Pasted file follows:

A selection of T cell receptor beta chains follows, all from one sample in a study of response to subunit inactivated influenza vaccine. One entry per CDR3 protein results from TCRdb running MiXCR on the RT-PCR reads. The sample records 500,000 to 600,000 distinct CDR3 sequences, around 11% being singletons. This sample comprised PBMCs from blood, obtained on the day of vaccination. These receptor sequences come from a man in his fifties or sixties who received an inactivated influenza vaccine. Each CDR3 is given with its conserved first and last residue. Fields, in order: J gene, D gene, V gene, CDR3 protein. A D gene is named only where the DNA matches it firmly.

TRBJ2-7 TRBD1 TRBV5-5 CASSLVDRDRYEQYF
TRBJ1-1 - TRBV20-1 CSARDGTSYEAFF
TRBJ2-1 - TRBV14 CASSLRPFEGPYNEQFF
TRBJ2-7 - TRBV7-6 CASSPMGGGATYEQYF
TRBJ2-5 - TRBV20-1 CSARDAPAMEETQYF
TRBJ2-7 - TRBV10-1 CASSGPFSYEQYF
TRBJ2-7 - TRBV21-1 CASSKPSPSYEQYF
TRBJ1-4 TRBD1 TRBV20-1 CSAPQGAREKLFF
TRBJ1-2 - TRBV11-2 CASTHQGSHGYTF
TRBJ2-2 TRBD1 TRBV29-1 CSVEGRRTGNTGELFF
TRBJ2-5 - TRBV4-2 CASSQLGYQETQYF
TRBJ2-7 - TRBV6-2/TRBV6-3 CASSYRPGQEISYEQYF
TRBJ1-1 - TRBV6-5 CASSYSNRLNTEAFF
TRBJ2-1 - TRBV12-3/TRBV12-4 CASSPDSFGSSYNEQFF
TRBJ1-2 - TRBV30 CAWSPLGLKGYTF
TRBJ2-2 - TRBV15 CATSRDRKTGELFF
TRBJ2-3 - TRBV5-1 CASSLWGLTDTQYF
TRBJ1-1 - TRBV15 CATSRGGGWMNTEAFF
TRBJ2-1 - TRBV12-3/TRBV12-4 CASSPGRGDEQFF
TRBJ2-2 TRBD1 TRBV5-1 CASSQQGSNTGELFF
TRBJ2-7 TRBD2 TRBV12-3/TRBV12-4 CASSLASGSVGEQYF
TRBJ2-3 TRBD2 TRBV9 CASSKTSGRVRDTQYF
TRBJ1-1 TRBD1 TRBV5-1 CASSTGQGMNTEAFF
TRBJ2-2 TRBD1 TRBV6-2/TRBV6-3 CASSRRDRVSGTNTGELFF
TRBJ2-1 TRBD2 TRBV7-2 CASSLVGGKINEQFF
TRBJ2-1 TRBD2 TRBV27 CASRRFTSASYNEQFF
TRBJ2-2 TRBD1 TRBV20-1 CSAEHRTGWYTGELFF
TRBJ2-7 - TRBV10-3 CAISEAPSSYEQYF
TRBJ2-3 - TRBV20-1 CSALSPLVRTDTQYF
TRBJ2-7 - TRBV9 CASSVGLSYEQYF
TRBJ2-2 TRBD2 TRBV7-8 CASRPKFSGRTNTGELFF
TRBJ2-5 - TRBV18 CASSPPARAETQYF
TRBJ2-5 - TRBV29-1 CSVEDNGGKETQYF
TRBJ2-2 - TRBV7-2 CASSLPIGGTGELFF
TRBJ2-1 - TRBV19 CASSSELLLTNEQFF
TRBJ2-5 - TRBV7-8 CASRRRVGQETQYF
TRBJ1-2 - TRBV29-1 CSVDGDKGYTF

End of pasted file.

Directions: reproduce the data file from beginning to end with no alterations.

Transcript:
A selection of T cell receptor beta chains follows, all from one sample in a study of response to subunit inactivated influenza vaccine. One entry per CDR3 protein results from TCRdb running MiXCR on the RT-PCR reads. The sample records 500,000 to 600,000 distinct CDR3 sequences, around 11% being singletons. This sample comprised PBMCs from blood, obtained on the day of vaccination. These receptor sequences come from a man in his fifties or sixties who received an inactivated influenza vaccine. Each CDR3 is given with its conserved first and last residue. Fields, in order: J gene, D gene, V gene, CDR3 protein. A D gene is named only where the DNA matches it firmly.

TRBJ2-7 TRBD1 TRBV5-5 CASSLVDRDRYEQYF
TRBJ1-1 - TRBV20-1 CSARDGTSYEAFF
TRBJ2-1 - TRBV14 CASSLRPFEGPYNEQFF
TRBJ2-7 - TRBV7-6 CASSPMGGGATYEQYF
TRBJ2-5 - TRBV20-1 CSARDAPAMEETQYF
TRBJ2-7 - TRBV10-1 CASSGPFSYEQYF
TRBJ2-7 - TRBV21-1 CASSKPSPSYEQYF
TRBJ1-4 TRBD1 TRBV20-1 CSAPQGAREKLFF
TRBJ1-2 - TRBV11-2 CASTHQGSHGYTF
TRBJ2-2 TRBD1 TRBV29-1 CSVEGRRTGNTGELFF
TRBJ2-5 - TRBV4-2 CASSQLGYQETQYF
TRBJ2-7 - TRBV6-2/TRBV6-3 CASSYRPGQEISYEQYF
TRBJ1-1 - TRBV6-5 CASSYSNRLNTEAFF
TRBJ2-1 - TRBV12-3/TRBV12-4 CASSPDSFGSSYNEQFF
TRBJ1-2 - TRBV30 CAWSPLGLKGYTF
TRBJ2-2 - TRBV15 CATSRDRKTGELFF
TRBJ2-3 - TRBV5-1 CASSLWGLTDTQYF
TRBJ1-1 - TRBV15 CATSRGGGWMNTEAFF
TRBJ2-1 - TRBV12-3/TRBV12-4 CASSPGRGDEQFF
TRBJ2-2 TRBD1 TRBV5-1 CASSQQGSNTGELFF
TRBJ2-7 TRBD2 TRBV12-3/TRBV12-4 CASSLASGSVGEQYF
TRBJ2-3 TRBD2 TRBV9 CASSKTSGRVRDTQYF
TRBJ1-1 TRBD1 TRBV5-1 CASSTGQGMNTEAFF
TRBJ2-2 TRBD1 TRBV6-2/TRBV6-3 CASSRRDRVSGTNTGELFF
TRBJ2-1 TRBD2 TRBV7-2 CASSLVGGKINEQFF
TRBJ2-1 TRBD2 TRBV27 CASRRFTSASYNEQFF
TRBJ2-2 TRBD1 TRBV20-1 CSAEHRTGWYTGELFF
TRBJ2-7 - TRBV10-3 CAISEAPSSYEQYF
TRBJ2-3 - TRBV20-1 CSALSPLVRTDTQYF
TRBJ2-7 - TRBV9 CASSVGLSYEQYF
TRBJ2-2 TRBD2 TRBV7-8 CASRPKFSGRTNTGELFF
TRBJ2-5 - TRBV18 CASSPPARAETQYF
TRBJ2-5 - TRBV29-1 CSVEDNGGKETQYF
TRBJ2-2 - TRBV7-2 CASSLPIGGTGELFF
TRBJ2-1 - TRBV19 CASSSELLLTNEQFF
TRBJ2-5 - TRBV7-8 CASRRRVGQETQYF
TRBJ1-2 - TRBV29-1 CSVDGDKGYTF